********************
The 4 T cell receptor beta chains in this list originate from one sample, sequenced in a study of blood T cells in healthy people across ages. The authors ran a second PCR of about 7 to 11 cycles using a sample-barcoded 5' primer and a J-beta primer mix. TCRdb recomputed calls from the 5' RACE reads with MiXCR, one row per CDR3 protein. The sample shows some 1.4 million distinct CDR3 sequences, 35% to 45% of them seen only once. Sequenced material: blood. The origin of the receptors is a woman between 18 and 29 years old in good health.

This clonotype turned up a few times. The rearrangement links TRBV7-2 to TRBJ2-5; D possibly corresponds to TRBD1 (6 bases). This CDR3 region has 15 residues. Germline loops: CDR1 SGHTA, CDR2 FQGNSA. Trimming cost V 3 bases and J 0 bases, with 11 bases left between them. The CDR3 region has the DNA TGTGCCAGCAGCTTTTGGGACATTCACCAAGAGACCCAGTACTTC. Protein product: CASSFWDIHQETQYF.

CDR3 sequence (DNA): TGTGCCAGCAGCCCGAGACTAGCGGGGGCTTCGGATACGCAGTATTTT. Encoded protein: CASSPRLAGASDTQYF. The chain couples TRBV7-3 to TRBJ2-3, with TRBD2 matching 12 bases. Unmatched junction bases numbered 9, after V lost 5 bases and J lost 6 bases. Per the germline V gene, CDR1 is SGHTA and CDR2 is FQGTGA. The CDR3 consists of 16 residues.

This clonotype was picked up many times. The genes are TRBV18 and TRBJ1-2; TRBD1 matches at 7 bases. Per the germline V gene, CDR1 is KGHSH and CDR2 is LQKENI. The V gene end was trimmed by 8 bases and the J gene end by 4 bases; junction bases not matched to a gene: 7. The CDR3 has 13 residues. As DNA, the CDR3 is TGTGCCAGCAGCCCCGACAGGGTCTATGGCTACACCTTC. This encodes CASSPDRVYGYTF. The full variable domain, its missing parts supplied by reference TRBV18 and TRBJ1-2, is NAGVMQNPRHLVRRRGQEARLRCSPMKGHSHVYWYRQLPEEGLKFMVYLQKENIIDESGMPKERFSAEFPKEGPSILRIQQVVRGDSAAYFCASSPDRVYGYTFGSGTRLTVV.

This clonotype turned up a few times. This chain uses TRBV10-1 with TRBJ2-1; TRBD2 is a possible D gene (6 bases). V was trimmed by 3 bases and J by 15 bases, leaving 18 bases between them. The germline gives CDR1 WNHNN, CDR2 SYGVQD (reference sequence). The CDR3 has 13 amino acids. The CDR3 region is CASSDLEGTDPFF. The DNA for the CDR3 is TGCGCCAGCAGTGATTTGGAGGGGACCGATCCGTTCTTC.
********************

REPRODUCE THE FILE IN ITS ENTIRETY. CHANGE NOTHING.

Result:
The 4 T cell receptor beta chains in this list originate from one sample, sequenced in a study of blood T cells in healthy people across ages. The authors ran a second PCR of about 7 to 11 cycles using a sample-barcoded 5' primer and a J-beta primer mix. TCRdb recomputed calls from the 5' RACE reads with MiXCR, one row per CDR3 protein. The sample shows some 1.4 million distinct CDR3 sequences, 35% to 45% of them seen only once. Sequenced material: blood. The origin of the receptors is a woman between 18 and 29 years old in good health.

This clonotype turned up a few times. The rearrangement links TRBV7-2 to TRBJ2-5; D possibly corresponds to TRBD1 (6 bases). This CDR3 region has 15 residues. Germline loops: CDR1 SGHTA, CDR2 FQGNSA. Trimming cost V 3 bases and J 0 bases, with 11 bases left between them. The CDR3 region has the DNA TGTGCCAGCAGCTTTTGGGACATTCACCAAGAGACCCAGTACTTC. Protein product: CASSFWDIHQETQYF.

CDR3 sequence (DNA): TGTGCCAGCAGCCCGAGACTAGCGGGGGCTTCGGATACGCAGTATTTT. Encoded protein: CASSPRLAGASDTQYF. The chain couples TRBV7-3 to TRBJ2-3, with TRBD2 matching 12 bases. Unmatched junction bases numbered 9, after V lost 5 bases and J lost 6 bases. Per the germline V gene, CDR1 is SGHTA and CDR2 is FQGTGA. The CDR3 consists of 16 residues.

This clonotype was picked up many times. The genes are TRBV18 and TRBJ1-2; TRBD1 matches at 7 bases. Per the germline V gene, CDR1 is KGHSH and CDR2 is LQKENI. The V gene end was trimmed by 8 bases and the J gene end by 4 bases; junction bases not matched to a gene: 7. The CDR3 has 13 residues. As DNA, the CDR3 is TGTGCCAGCAGCCCCGACAGGGTCTATGGCTACACCTTC. This encodes CASSPDRVYGYTF. The full variable domain, its missing parts supplied by reference TRBV18 and TRBJ1-2, is NAGVMQNPRHLVRRRGQEARLRCSPMKGHSHVYWYRQLPEEGLKFMVYLQKENIIDESGMPKERFSAEFPKEGPSILRIQQVVRGDSAAYFCASSPDRVYGYTFGSGTRLTVV.

This clonotype turned up a few times. This chain uses TRBV10-1 with TRBJ2-1; TRBD2 is a possible D gene (6 bases). V was trimmed by 3 bases and J by 15 bases, leaving 18 bases between them. The germline gives CDR1 WNHNN, CDR2 SYGVQD (reference sequence). The CDR3 has 13 amino acids. The CDR3 region is CASSDLEGTDPFF. The DNA for the CDR3 is TGCGCCAGCAGTGATTTGGAGGGGACCGATCCGTTCTTC.